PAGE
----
If the latter, then are there particular texts of Scripture that support the idea of two distinct "rules of conduct"? (The proof-texts given for the statement excerpted from 20.2 don't seem to support the idea of a distinct "rule of conduct.") Or are the texts used to support the RPW simply supporting the principle of sola Scriptura and applying that principle to worship?
 

Jimmy the Greek

Puritan Board Senior
Ahhh. I think I see your point, Bob. If the RPW is not "cabined" to the area of worship, is it then, in effect, the Regulative Principle of Life (RPL) where nothing is allowed if not prescribed?
 

Willem van Oranje

Puritan Board Junior
The difference is not in Sola Scriptura, the difference is in how it applies to different things. The WCF ably summarizes it this way:

WCF 20:2 God alone is Lord of the conscience,(1) and hath left it free from the doctrines and commandments of men, which are, in anything, contrary to His Word, or beside it, in matters of faith or worship.
 

Glenn Ferrell

Puritan Board Junior
The Regulative Principle is applied to doctrine and church government also. Would anyone maintain that if certain doctrines are not mentioned in scripture, and thus not proscribed, they may be taught by the church? This is a matter of authority. The church may only teach, govern and command worship as warranted by God's word.

WCF I:6-- "The whole counsel of God concerning all things necessary for his own glory, man's salvation, faith and life, is either expressly set down in Scripture, or by good and necessary consequence may be deduced from Scripture: unto which nothing at any time is to be added, whether by new revelations of the Spirit, or traditions of men. Nevertheless, we acknowledge the inward illumination of the Spirit of God to be necessary for the saving understanding of such things as are revealed in the Word: and that there are some circumstances concerning the worship of God, and government of the church, common to human actions and societies, which are to be ordered by the light of nature, and Christian prudence, according to the general rules of the Word, which are always to be observed."

WCF XX:2-- "God alone is Lord of the conscience, and hath left it free from the doctrines and commandments of men, which are, in anything, contrary to his Word; or beside it, if matters of faith, or worship. So that, to believe such doctrines, or to obey such commands, out of conscience, is to betray true liberty of conscience: and the requiring of an implicit faith, and an absolute and blind obedience, is to destroy liberty of conscience, and reason also."
 

Dr. Bob Gonzales

Puritan Board Junior
Ahhh. I think I see your point, Bob. If the RPW is not "cabined" to the area of worship, is it then, in effect, the Regulative Principle of Life (RPL) where nothing is allowed if not prescribed?

Hey, Jim. I'm primary interested in any passages or texts that would support the notion that there are two distinct "standards of conduct" for governing our service to God. Some Reformed writers appear to be arguing that there are indeed two distinct "regulating principles"--one for public worship and another for worship as a way of life. Sometimes, the two principles are defined as follows:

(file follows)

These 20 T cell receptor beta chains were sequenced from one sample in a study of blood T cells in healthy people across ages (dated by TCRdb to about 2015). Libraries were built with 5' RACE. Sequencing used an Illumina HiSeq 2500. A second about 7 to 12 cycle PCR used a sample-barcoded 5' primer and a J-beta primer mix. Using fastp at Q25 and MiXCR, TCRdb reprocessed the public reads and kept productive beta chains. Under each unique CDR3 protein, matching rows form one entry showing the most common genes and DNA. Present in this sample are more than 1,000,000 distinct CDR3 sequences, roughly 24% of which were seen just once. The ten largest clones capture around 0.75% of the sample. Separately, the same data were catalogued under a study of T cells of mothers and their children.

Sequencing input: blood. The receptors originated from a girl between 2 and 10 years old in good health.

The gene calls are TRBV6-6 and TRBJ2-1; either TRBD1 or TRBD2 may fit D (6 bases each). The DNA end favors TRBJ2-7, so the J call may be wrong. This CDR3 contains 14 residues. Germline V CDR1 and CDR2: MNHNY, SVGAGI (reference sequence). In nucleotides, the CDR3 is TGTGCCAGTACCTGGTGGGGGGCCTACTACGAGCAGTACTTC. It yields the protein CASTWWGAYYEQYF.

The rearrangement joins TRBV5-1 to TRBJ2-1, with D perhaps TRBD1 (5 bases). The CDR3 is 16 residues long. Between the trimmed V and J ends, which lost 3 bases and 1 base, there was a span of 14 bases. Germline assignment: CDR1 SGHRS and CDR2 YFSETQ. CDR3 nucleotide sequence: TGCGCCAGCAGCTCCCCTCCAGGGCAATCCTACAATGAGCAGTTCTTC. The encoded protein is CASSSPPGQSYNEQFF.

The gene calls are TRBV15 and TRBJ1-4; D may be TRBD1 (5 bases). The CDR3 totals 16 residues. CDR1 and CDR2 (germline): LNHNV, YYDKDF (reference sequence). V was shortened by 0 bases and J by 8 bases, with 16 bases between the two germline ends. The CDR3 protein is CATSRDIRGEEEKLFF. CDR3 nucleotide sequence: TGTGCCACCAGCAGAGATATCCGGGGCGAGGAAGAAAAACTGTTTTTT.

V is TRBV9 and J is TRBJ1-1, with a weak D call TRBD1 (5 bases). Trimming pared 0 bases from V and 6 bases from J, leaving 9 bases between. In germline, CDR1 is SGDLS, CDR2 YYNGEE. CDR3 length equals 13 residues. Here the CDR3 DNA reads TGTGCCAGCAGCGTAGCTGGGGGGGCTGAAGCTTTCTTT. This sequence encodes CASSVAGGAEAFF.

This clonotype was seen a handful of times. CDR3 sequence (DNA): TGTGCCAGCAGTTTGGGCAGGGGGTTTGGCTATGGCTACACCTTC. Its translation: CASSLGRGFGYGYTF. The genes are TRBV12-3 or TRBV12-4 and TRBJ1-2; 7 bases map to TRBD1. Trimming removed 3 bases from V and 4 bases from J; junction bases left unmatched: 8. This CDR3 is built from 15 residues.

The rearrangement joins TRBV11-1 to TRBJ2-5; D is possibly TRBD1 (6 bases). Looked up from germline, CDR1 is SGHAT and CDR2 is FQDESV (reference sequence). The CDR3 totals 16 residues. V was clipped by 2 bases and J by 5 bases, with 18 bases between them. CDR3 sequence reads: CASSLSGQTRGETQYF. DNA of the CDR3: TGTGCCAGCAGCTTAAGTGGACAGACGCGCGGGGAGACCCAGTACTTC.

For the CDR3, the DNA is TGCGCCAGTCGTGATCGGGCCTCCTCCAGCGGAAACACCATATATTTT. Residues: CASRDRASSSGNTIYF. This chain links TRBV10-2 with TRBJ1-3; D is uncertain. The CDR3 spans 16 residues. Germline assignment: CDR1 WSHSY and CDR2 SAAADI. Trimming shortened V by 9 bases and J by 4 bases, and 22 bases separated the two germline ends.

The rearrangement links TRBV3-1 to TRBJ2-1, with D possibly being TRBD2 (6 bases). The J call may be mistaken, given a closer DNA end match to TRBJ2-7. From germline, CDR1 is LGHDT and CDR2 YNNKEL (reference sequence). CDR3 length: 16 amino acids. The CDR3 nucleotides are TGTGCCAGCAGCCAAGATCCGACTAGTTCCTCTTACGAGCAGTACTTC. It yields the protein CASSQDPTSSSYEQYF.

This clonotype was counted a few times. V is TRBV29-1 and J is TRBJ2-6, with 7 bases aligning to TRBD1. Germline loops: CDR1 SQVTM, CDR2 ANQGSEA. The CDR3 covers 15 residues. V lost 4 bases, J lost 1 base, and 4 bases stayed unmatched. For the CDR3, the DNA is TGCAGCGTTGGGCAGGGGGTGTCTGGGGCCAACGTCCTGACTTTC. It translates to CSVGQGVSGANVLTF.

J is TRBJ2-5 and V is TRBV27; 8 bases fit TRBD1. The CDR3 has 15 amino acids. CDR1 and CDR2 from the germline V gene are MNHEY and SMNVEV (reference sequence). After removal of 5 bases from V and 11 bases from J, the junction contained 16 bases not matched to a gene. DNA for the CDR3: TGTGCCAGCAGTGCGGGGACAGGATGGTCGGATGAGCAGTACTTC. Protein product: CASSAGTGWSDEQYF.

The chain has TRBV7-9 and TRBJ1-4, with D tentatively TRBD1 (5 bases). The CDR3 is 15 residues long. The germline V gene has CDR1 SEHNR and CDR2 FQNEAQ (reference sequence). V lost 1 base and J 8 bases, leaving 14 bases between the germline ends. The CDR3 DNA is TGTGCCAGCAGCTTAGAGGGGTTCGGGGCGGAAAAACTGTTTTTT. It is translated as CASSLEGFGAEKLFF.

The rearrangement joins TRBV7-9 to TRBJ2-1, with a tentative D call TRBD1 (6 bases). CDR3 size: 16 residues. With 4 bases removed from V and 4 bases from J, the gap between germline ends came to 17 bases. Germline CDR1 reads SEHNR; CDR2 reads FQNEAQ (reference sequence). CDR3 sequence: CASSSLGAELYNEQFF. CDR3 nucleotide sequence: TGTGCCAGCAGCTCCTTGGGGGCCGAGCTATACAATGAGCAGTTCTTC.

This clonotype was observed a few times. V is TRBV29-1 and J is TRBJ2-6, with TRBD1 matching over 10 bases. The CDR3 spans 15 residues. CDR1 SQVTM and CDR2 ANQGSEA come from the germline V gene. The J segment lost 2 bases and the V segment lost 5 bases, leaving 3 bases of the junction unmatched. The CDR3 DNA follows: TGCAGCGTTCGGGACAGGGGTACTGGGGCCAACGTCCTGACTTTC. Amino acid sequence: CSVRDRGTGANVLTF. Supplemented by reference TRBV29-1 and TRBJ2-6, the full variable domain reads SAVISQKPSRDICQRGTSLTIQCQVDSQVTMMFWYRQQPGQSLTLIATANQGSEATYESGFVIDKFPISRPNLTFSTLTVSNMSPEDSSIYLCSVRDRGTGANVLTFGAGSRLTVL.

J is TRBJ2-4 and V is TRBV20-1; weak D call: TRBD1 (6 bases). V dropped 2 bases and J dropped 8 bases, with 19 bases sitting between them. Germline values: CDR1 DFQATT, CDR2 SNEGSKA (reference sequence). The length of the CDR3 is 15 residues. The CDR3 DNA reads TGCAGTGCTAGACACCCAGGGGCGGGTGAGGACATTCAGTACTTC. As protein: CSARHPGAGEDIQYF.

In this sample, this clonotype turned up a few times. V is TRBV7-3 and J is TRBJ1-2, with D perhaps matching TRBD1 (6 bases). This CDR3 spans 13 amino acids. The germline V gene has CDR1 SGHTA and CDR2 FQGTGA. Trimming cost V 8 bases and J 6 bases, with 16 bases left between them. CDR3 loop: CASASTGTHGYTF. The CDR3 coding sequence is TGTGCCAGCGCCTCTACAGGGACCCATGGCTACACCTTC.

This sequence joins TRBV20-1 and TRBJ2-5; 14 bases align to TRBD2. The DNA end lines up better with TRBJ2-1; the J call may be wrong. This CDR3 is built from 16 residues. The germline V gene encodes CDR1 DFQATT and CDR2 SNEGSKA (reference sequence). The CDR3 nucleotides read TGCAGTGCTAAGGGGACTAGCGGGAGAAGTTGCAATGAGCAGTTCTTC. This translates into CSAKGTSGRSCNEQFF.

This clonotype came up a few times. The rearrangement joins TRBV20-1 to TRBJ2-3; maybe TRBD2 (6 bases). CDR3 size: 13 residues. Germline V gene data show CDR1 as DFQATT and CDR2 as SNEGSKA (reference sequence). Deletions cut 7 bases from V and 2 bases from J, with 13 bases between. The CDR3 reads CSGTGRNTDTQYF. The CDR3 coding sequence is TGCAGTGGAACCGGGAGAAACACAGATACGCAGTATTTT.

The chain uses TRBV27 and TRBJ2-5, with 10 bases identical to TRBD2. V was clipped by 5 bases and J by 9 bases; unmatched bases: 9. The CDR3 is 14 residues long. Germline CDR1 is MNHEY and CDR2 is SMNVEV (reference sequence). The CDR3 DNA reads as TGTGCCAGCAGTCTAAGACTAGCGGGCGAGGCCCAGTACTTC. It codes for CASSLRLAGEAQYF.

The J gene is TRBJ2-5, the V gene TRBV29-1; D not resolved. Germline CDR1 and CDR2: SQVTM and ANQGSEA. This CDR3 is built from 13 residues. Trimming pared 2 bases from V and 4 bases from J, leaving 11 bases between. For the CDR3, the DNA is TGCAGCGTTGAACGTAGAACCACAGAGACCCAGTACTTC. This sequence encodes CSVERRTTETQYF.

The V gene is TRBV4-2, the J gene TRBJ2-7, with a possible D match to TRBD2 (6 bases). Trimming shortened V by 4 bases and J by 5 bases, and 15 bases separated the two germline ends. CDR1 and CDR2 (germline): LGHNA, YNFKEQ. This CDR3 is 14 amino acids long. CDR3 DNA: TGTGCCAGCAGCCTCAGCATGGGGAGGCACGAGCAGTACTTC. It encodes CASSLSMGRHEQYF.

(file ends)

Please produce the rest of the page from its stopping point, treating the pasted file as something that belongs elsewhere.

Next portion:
• The RPW for public worship: We may only do what God prescribes
  • Sola Scriptura for all of life: We must do what God prescribes; we must not do what God forbids; and we have liberty to do what God's word neither prescribes nor forbids.
If, however, the "don't add; don't subtract" principle (Deut 12:32) applies to all of life, it would seem we need some biblical warrant for everything we do whether in corporate worship or in family worship, whether at church or at home or at work or at play. Of course, different contexts (i.e., public worship vs. fishing at the lake) may affect precisely what sola Scriptura and/or the RPW prescribe, proscribe, and/or permit. But the principle or standard of conduct would remain the same.
 

Scott1

Puritanboard Commissioner
Maybe this is an oversimplification, but it seems the regulative principle is one which applies broadly. While it is often spoken of in the context of worship, the principle is one by which Christian faith and practice is regulated by what Scripture explicitly or implicitly addresses.

So, while not every possible topic is addressed in Scripture, the Scripture does regulate what it speaks to.

It's not really that Scripture prohibits anything it does not address, but does regulate what it does address. In the area of worship, that is pretty specific.:think:
 

Dr. Bob Gonzales

Puritan Board Junior
The difference is not in Sola Scriptura, the difference is in how it applies to different things. The WCF ably summarizes it this way:

WCF 20:2 God alone is Lord of the conscience,(1) and hath left it free from the doctrines and commandments of men, which are, in anything, contrary to His Word, or beside it, in matters of faith or worship.

Riley,